"the debt dies with the death of the bank." I don't see what the big deal is. Decommission the banks and the media monopolies that support the edifice and see what the real problems at the State and local level are. Otherwise it's just a shell game played endlessly until everyone is bankrupt.

css1971's picture

He's talking about changing the proportion of money which is credit/debt based vs printed paper/credit.

In the EU, about 98% of money is bank created credit/debt based, if you reduced that to a sane level, say 50% the total amount of money wouldn't change, the total money supply would remain constant but you would reduce the debt.

Simply, increase bank reserve ratios and simultaneously create enough money to cover for the resulting deflation. I would personally be inclined to go all the way to 100% reserve ratios; full reserve banking.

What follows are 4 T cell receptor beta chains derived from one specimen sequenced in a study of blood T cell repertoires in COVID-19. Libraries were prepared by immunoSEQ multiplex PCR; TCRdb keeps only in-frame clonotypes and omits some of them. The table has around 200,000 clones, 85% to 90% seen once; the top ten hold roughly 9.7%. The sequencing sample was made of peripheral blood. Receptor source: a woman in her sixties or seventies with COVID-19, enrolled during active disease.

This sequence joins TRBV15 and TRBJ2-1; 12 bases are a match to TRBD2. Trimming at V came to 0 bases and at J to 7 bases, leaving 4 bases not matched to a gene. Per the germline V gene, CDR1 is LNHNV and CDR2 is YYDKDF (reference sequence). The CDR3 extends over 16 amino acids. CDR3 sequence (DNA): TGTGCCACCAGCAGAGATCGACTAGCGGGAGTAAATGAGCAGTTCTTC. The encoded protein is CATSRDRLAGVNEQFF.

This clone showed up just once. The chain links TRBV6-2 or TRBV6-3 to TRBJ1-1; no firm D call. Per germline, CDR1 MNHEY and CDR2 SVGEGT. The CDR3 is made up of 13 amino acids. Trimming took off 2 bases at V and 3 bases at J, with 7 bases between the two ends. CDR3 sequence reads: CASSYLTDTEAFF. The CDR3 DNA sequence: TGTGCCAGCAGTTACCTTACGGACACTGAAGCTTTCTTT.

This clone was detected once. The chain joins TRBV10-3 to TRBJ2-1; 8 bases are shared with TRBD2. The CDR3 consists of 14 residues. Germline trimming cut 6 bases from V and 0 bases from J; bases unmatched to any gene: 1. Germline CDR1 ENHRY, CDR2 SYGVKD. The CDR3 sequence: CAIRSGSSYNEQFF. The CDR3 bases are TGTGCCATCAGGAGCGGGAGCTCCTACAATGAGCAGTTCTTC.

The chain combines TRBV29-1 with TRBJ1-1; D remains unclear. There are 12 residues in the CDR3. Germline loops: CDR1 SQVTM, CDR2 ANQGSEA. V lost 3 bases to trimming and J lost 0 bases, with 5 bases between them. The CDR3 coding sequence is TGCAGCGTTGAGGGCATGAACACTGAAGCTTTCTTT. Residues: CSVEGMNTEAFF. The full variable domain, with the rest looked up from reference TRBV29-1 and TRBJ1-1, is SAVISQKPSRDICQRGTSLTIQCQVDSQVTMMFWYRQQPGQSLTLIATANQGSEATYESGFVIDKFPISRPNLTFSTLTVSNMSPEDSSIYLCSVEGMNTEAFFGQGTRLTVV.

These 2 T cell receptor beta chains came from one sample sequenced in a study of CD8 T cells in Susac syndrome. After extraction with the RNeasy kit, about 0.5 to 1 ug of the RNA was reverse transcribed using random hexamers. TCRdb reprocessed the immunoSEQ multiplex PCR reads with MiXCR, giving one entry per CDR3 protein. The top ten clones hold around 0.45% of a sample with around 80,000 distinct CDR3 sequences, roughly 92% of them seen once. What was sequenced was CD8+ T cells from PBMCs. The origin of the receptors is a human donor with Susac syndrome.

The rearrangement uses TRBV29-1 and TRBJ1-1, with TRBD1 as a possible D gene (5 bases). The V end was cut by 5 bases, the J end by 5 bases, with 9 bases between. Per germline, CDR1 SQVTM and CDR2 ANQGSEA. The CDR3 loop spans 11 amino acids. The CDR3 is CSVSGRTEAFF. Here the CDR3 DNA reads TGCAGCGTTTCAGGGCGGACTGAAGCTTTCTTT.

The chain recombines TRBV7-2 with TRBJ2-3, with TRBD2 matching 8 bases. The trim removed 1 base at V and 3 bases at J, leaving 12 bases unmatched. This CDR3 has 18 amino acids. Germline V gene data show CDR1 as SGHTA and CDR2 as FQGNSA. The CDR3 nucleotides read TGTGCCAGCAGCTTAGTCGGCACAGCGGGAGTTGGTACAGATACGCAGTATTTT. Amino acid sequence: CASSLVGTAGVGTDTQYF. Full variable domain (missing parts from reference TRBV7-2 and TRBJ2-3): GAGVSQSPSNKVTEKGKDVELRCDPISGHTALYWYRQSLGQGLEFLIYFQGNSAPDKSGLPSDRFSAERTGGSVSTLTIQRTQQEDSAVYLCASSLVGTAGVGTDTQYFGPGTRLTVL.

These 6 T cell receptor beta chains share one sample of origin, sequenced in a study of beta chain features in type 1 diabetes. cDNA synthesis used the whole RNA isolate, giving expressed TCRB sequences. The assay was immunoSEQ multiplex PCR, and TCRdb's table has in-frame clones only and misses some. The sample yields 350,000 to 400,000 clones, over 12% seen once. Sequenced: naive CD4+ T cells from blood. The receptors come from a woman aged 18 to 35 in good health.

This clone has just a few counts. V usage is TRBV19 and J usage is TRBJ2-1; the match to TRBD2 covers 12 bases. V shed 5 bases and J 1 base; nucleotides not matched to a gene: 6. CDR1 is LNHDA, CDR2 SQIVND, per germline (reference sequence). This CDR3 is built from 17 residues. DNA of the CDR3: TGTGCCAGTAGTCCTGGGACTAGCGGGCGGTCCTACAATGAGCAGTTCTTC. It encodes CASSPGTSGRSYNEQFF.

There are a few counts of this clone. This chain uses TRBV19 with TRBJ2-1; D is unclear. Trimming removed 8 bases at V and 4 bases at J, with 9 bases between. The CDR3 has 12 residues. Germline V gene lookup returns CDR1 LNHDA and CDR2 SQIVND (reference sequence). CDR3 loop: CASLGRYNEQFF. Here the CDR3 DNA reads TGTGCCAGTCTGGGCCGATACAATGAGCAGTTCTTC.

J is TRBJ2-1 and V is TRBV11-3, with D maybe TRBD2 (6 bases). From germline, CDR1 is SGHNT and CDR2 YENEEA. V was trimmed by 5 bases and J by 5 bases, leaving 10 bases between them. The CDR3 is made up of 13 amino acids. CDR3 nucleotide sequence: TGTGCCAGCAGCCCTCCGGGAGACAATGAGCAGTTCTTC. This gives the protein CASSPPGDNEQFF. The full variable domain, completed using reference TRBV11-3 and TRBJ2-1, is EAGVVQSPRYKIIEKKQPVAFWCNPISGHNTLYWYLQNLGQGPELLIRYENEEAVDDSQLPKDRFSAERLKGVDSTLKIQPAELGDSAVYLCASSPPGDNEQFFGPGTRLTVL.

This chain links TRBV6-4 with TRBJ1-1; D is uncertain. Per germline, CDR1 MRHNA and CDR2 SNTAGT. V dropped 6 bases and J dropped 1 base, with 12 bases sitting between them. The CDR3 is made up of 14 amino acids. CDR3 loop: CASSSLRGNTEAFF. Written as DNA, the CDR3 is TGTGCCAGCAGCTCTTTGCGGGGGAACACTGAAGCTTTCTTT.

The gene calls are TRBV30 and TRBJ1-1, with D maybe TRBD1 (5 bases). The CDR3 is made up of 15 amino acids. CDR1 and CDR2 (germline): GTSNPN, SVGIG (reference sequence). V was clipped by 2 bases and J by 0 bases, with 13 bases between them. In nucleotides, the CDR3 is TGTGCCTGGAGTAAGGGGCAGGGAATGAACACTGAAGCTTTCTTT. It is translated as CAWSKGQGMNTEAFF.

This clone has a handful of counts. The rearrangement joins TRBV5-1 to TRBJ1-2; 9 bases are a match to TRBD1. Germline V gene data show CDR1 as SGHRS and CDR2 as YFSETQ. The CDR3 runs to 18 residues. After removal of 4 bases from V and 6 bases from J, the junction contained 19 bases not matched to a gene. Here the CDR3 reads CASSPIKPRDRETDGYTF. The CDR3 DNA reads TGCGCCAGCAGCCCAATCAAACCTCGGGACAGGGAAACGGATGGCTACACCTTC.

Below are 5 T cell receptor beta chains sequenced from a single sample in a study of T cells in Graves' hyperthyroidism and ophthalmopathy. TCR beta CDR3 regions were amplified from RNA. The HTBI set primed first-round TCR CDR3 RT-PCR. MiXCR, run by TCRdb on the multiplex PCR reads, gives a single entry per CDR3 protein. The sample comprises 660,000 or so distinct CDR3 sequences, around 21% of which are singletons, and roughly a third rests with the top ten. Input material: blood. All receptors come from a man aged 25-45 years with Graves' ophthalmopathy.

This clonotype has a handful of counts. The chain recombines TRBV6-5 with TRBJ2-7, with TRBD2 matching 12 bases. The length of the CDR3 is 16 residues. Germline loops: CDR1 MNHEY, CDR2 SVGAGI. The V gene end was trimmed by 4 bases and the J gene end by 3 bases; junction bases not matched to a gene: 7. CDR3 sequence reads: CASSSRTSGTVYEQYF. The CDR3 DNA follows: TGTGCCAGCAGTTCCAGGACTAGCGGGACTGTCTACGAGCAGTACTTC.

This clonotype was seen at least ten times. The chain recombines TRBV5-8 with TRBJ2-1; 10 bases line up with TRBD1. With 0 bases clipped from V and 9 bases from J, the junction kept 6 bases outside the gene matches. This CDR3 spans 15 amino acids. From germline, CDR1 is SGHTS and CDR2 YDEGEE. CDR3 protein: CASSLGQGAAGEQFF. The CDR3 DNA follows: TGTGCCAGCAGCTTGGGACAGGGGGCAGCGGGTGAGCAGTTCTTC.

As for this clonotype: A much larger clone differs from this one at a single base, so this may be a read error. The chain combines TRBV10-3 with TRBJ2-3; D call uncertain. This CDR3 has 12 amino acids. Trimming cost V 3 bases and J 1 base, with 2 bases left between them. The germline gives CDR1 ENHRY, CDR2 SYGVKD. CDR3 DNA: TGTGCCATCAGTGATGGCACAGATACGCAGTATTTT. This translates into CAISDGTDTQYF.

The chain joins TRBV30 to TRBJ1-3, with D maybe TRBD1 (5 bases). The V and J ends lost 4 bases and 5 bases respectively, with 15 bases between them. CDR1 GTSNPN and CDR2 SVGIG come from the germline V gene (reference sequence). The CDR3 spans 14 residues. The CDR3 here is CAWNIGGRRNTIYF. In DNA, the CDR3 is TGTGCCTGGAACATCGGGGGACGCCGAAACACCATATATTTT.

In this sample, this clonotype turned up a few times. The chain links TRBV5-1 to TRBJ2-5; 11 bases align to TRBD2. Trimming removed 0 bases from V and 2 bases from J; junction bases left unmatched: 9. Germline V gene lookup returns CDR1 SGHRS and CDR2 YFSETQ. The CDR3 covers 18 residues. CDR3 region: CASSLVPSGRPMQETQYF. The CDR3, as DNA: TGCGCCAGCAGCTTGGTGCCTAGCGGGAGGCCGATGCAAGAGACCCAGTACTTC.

TheSilverJournal's picture

Why set reserve ratios at any number? All that needs to be done is to stop the government from backing depositors and whala..problem solved. Because depositors would then actually care how the bank operates.

css1971's picture

Why set reserve ratios at any number?


We started with gold & free banking and over the centuries we ended up with central banks. That process has already happened.

How long do you think the process would take this time after the first bank collapse?


TheSilverJournal's picture

How long do I think what process will take after the first bank collapse?

I'm not quite sure of your question, but I'll take a stab.

If you're referring to how long it would take for the western world's monetary system to collapse after the first bank collapses if there were no reserve ratios, I would say that the banking system is already behaving as if there are no reserve ratios. Banks are not practicing mark to market on mortgages and if they did, they would be bankrupt immediately. Reality doesn't matter to the banks and the only reason is that reality doesn't matter is that depositors don't give a hoot if their bank goes bankrupt because the government will back their deposits.